Why Does Jewelry Turn Black (Discoloration of Jewelry)

Here are a few tips on what you can do yourself to remove yellow, black and other discoloration on your jewelry.

The most basic thing to keep the jewelry nice is to wash them regularly and often. You wear your jewelry right against the skin.

When wearing jewelry, these are coated with a layer of sweat, body fat, air pollution, makeup and other types of dirt that they come close to and in contact with. This dirt layer causes the jewelry to react with the air, it oxidizes, and turns black.
Keeping the jewelry clean makes it much more difficult to oxidize. To clean silver and gold jewelry it is not enough to ‘just’ wear them when you shower. Soap and shampoo can also give lime deposits on the jewelry when it dries.

Why is your jewelry discolored?

There are many reasons, as mentioned why jewelry is discolored.

  • The humidity of the air
  • Air pollution. (In pure air, for example in the high mountain air, the silver stays shiny twice as long as in urban air).
  • Sulfur discolors silver and there is more and more sulfur in our air.
  • Sulfur pollutants in some foods, such as mustard, eggs, mayonnaise, almost bypass the silver black.
  • Some acids in fresh fruit such as apples discolor the silver.
  • Salt can provide depressions in silver.
  • Vinegar, ketchup.

It is sulfur that causes it to be brown or black on silver jewelry. It is said that the silver oxidizes. This is not entirely true, since it is really a sulfidation, ie a process where sulfur unites and forms a chemical compound with silver – silver sulfide (AgS), which forms a thin black film on the silver surface. The discoloration can also go down into pores and cracks in the material and then become a bit more difficult to remove yourself.

Sulfur is found almost everywhere, in the air, on the skin, painted surfaces, in fabrics, perfume, hairspray, some plastics, cigarette smoke, fossil fuels, and rubber candy, etc. We secrete various very sulfur through the skin so that jewelry can be oxidized at different speeds depending on who is wearing the jewelry. Humidity and some medications can speed up the process.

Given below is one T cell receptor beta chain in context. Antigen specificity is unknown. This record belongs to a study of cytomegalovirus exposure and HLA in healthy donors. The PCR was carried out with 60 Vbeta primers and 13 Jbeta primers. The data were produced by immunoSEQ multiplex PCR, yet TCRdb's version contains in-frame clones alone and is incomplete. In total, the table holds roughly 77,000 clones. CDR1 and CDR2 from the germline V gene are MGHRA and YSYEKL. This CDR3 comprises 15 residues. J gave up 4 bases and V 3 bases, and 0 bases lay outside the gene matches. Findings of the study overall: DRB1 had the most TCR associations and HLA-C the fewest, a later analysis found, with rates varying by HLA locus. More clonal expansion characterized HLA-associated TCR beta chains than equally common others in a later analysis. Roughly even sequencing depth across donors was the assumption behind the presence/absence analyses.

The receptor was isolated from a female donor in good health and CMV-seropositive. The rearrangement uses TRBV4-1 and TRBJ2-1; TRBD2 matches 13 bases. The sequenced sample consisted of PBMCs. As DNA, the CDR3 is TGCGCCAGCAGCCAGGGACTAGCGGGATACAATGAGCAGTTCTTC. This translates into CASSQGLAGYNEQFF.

Thoroughly clean the jewelry with a toothbrush and detergent. Rinse thoroughly. When the piece of jewelry is then clean, it may need a little polishing.

Dip the jewelry in silver dip for about 10-20 seconds, no more. Avoid dipping freshwater pearls in the liquid. Dry it and then rub hard on the surface with an impregnated cloth. Dirt, grease and light oxidation are easily removed in this way. Here you can actually take any kind of mild polish: some old fashioned silver plaster or toothpaste. There are silver dips and polishing cloths impregnated with a polish to buy in goldsmith shops. These last for a very long time.
You should, therefore, do this regularly to keep the jewelry neat for a long time. It is not difficult and does not take long, but it is well worth the effort!

Another tip for cleaning jewelry

If you don’t have any luck with the above method, try this.

 The tartaric acid method
Mix 1 tbsp tartaric acid with 2 tbsp detergent. Pour in 1 liter of hot water. Put in the silver and leave it at least 5-10 minutes. Rinse and dry.

The aluminum method
Place a solid piece of aluminum foil in the bottom of a plastic bucket. Put down the silver and 2 cups of regular laundry soda. Pour over hot water. When the water effect has ceased, the silver is white and shiny again. Rinse and dry.

Aluminum method 2
Do as above, but instead of washing soda, use 1-2 dl of coarse salt. Leave for about 15-20min. Rinse and dry.


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